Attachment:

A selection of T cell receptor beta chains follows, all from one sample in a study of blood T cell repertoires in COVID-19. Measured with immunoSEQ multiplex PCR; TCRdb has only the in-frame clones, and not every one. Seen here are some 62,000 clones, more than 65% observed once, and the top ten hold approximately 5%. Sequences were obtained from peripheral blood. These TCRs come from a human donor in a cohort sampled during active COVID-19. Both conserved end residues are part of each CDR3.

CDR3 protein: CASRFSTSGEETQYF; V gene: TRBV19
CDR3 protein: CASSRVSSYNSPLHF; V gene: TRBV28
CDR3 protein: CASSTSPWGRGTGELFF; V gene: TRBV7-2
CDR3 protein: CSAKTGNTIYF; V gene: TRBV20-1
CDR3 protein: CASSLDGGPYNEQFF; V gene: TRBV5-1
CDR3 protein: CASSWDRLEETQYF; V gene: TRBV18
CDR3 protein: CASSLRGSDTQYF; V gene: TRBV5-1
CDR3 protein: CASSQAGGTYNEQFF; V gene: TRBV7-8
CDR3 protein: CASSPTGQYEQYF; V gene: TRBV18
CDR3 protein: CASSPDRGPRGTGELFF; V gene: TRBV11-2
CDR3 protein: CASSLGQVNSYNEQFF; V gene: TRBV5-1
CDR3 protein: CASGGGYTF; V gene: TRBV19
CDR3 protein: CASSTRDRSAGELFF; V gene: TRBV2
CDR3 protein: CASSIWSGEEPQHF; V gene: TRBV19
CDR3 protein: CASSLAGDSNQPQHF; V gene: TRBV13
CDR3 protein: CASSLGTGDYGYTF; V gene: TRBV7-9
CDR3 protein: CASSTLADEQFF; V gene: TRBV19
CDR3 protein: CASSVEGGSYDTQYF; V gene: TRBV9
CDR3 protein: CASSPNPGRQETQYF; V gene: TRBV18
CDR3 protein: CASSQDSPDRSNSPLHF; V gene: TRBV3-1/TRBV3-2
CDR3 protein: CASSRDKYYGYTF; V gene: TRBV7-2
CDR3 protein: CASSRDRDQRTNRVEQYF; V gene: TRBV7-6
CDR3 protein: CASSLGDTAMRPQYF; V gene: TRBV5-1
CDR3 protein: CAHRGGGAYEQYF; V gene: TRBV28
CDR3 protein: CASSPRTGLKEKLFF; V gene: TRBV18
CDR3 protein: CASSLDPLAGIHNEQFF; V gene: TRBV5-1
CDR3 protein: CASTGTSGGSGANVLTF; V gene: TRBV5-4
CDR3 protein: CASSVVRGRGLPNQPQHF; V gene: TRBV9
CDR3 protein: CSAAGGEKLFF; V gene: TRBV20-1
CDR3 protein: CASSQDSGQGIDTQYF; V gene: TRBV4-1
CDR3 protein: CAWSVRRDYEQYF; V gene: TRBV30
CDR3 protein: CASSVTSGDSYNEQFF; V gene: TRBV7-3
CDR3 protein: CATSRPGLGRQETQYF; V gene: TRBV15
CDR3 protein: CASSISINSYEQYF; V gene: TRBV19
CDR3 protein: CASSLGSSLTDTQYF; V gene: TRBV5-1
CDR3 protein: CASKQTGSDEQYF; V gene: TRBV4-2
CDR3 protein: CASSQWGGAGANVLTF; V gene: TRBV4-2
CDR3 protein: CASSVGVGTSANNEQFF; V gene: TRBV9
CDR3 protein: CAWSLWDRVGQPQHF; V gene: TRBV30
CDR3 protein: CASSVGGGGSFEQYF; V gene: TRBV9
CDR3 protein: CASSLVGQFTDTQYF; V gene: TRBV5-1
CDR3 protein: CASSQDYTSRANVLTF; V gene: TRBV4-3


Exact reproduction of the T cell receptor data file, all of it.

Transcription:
A selection of T cell receptor beta chains follows, all from one sample in a study of blood T cell repertoires in COVID-19. Measured with immunoSEQ multiplex PCR; TCRdb has only the in-frame clones, and not every one. Seen here are some 62,000 clones, more than 65% observed once, and the top ten hold approximately 5%. Sequences were obtained from peripheral blood. These TCRs come from a human donor in a cohort sampled during active COVID-19. Both conserved end residues are part of each CDR3.

CDR3 protein: CASRFSTSGEETQYF; V gene: TRBV19
CDR3 protein: CASSRVSSYNSPLHF; V gene: TRBV28
CDR3 protein: CASSTSPWGRGTGELFF; V gene: TRBV7-2
CDR3 protein: CSAKTGNTIYF; V gene: TRBV20-1
CDR3 protein: CASSLDGGPYNEQFF; V gene: TRBV5-1
CDR3 protein: CASSWDRLEETQYF; V gene: TRBV18
CDR3 protein: CASSLRGSDTQYF; V gene: TRBV5-1
CDR3 protein: CASSQAGGTYNEQFF; V gene: TRBV7-8
CDR3 protein: CASSPTGQYEQYF; V gene: TRBV18
CDR3 protein: CASSPDRGPRGTGELFF; V gene: TRBV11-2
CDR3 protein: CASSLGQVNSYNEQFF; V gene: TRBV5-1
CDR3 protein: CASGGGYTF; V gene: TRBV19
CDR3 protein: CASSTRDRSAGELFF; V gene: TRBV2
CDR3 protein: CASSIWSGEEPQHF; V gene: TRBV19
CDR3 protein: CASSLAGDSNQPQHF; V gene: TRBV13
CDR3 protein: CASSLGTGDYGYTF; V gene: TRBV7-9
CDR3 protein: CASSTLADEQFF; V gene: TRBV19
CDR3 protein: CASSVEGGSYDTQYF; V gene: TRBV9
CDR3 protein: CASSPNPGRQETQYF; V gene: TRBV18
CDR3 protein: CASSQDSPDRSNSPLHF; V gene: TRBV3-1/TRBV3-2
CDR3 protein: CASSRDKYYGYTF; V gene: TRBV7-2
CDR3 protein: CASSRDRDQRTNRVEQYF; V gene: TRBV7-6
CDR3 protein: CASSLGDTAMRPQYF; V gene: TRBV5-1
CDR3 protein: CAHRGGGAYEQYF; V gene: TRBV28
CDR3 protein: CASSPRTGLKEKLFF; V gene: TRBV18
CDR3 protein: CASSLDPLAGIHNEQFF; V gene: TRBV5-1
CDR3 protein: CASTGTSGGSGANVLTF; V gene: TRBV5-4
CDR3 protein: CASSVVRGRGLPNQPQHF; V gene: TRBV9
CDR3 protein: CSAAGGEKLFF; V gene: TRBV20-1
CDR3 protein: CASSQDSGQGIDTQYF; V gene: TRBV4-1
CDR3 protein: CAWSVRRDYEQYF; V gene: TRBV30
CDR3 protein: CASSVTSGDSYNEQFF; V gene: TRBV7-3
CDR3 protein: CATSRPGLGRQETQYF; V gene: TRBV15
CDR3 protein: CASSISINSYEQYF; V gene: TRBV19
CDR3 protein: CASSLGSSLTDTQYF; V gene: TRBV5-1
CDR3 protein: CASKQTGSDEQYF; V gene: TRBV4-2
CDR3 protein: CASSQWGGAGANVLTF; V gene: TRBV4-2
CDR3 protein: CASSVGVGTSANNEQFF; V gene: TRBV9
CDR3 protein: CAWSLWDRVGQPQHF; V gene: TRBV30
CDR3 protein: CASSVGGGGSFEQYF; V gene: TRBV9
CDR3 protein: CASSLVGQFTDTQYF; V gene: TRBV5-1
CDR3 protein: CASSQDYTSRANVLTF; V gene: TRBV4-3